“The government is using this as a trigger to introduce pervasive, enterprisewide ethics and compliance requirements into as many companies as it can,” Cellini asserted.
The right approach to improving contractor conduct?
While most of those who responded during the public comment period expressed “general support for the rule,” according to the acquisition councils, some said that the rule—while necessary—does not take the right approach to improving contractor conduct.
Christopher Yukins, associate professor of government contract law and co-director of the Government Procurement Law Program at the George Washington University Law School, wrote that the proposed FAR Subpart 3.10 “would sharply improve integrity in federal procurement, by clarifying and strengthening the requirements for corporate compliance systems in the federal contracting industry.”
However, Yukins was one of several respondents who urged the acquisition councils to incorporate “the more detailed requirements” of the U.S. Sentencing Commission’s organizational sentencing guidelines into FAR Subpart 3.10. He said that the proposed rule—which the councils modified only slightly in its final form—“leaves some inexplicable gaps.”
“For example, the proposed rule should call for knowledgeable leadership, exclusion of risky personnel and for individuals with day-to-day responsibility for implementing compliance systems,” Yukins wrote.
The councils, in the Nov. 23 Federal Register, noted that they are considering the request for Subpart 3.10 “to more closely mirror” the U.S. Sentencing Commission’s organizational sentencing guidelines in a separate rulemaking (FAR 2007-006).
Yukins also questioned why the rule exempts contracts that involve the acquisition of commercial items, when such contracts are “equally liable to many of the myriad criminal and civil statutes that govern federal procurement.”
“They’ve mandated an undefined program”
Thomas Reynolds, who retired in 2006 after a 33-year career as a procurement official for the Department of Defense and the Department of Energy, wrote that the requirements in Subpart 3.10 are too vague and too difficult to enforce for the rule to “effectively correct the ethics and business conduct improprieties being experienced.”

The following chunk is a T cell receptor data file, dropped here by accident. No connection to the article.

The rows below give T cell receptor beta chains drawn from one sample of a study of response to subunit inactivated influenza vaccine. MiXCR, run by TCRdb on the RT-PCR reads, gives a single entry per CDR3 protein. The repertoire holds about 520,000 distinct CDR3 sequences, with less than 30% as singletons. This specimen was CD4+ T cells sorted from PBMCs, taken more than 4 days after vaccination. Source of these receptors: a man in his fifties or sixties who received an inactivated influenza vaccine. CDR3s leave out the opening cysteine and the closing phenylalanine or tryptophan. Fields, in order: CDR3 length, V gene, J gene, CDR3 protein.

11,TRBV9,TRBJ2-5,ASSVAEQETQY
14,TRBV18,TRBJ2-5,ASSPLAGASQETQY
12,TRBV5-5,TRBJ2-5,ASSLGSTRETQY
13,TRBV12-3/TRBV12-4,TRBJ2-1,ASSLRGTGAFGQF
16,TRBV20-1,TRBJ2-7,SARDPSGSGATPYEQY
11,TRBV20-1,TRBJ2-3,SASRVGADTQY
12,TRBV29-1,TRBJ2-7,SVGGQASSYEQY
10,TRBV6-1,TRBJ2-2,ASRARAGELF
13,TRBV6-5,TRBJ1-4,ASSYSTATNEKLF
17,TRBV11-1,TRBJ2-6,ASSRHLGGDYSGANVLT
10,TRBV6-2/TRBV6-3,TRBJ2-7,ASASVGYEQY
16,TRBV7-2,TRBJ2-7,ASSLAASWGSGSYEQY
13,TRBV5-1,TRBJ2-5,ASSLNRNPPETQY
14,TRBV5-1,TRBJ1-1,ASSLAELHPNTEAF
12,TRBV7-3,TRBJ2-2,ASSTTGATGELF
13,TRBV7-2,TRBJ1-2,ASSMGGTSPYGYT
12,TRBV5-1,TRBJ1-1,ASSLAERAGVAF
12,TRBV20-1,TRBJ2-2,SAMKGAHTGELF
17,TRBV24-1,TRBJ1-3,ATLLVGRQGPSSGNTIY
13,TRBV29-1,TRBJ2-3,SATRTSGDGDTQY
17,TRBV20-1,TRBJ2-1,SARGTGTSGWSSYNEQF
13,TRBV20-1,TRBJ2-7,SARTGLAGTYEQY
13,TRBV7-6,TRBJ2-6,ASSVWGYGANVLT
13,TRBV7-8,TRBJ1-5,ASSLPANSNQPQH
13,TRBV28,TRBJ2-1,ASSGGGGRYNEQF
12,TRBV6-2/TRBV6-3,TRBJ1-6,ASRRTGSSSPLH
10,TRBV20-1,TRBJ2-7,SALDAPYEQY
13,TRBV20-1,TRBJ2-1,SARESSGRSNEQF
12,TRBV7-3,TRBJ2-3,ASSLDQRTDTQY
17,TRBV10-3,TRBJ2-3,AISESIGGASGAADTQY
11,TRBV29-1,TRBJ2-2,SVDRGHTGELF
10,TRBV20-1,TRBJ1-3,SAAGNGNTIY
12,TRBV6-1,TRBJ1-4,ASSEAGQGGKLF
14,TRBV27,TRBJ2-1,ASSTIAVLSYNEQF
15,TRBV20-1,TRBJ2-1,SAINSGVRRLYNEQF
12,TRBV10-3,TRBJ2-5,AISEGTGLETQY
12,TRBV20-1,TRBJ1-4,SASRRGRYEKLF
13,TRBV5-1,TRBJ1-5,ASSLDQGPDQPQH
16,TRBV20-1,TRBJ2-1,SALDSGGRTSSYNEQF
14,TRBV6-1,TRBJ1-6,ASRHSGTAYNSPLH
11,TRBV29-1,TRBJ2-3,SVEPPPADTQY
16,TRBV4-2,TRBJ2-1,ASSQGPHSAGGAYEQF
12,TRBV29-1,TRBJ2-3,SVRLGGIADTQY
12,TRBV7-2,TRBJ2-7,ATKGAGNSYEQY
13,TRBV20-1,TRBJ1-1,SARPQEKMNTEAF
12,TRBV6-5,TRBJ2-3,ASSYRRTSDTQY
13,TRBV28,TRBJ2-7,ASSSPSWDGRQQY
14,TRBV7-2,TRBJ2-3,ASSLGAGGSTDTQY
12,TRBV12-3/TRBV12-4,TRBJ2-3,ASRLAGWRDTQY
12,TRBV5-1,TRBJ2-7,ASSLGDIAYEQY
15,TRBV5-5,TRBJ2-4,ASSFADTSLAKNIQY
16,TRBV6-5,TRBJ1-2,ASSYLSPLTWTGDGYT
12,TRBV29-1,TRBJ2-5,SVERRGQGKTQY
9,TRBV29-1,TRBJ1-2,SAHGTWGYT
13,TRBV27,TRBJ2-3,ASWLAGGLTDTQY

The rule, for example, offers few specifics on what a written code of business ethics and conduct should include.
“They’ve mandated an undefined program, and I’m not quite sure how they intend to administer it,” Reynolds told GovPro.com. “ … It doesn’t seem administrable from my perspective of doing things.”
Reynolds worries that determining whether contractors are compliant with the new ethics requirements will be subject to the whims and personal interpretations of contracting officers.
“I could look at an ethics program and say that it’s acceptable, and another contracting officer within the same agency could go in and say it’s not acceptable,” Reynolds told GovPro.com. “It’s totally subjective.”
In response to such comments, the acquisition councils noted in the Nov. 23 Federal Register that Subpart 3.10 “gives businesses flexibility to design programs” and that samples of business codes of ethics are readily available online. The councils added that they will propose mandatory standards for contractors’ internal control systems in FAR Case 2007-006.
Reynolds also commented that that rule’s requirements “will create further paperwork burdens on already overburdened contracting officials.” The acquisition councils said that review of contractors’ compliance with the new ethics requirements will be “incorporated into normal contract administration.”
To access the Nov. 23 Federal Register, click here.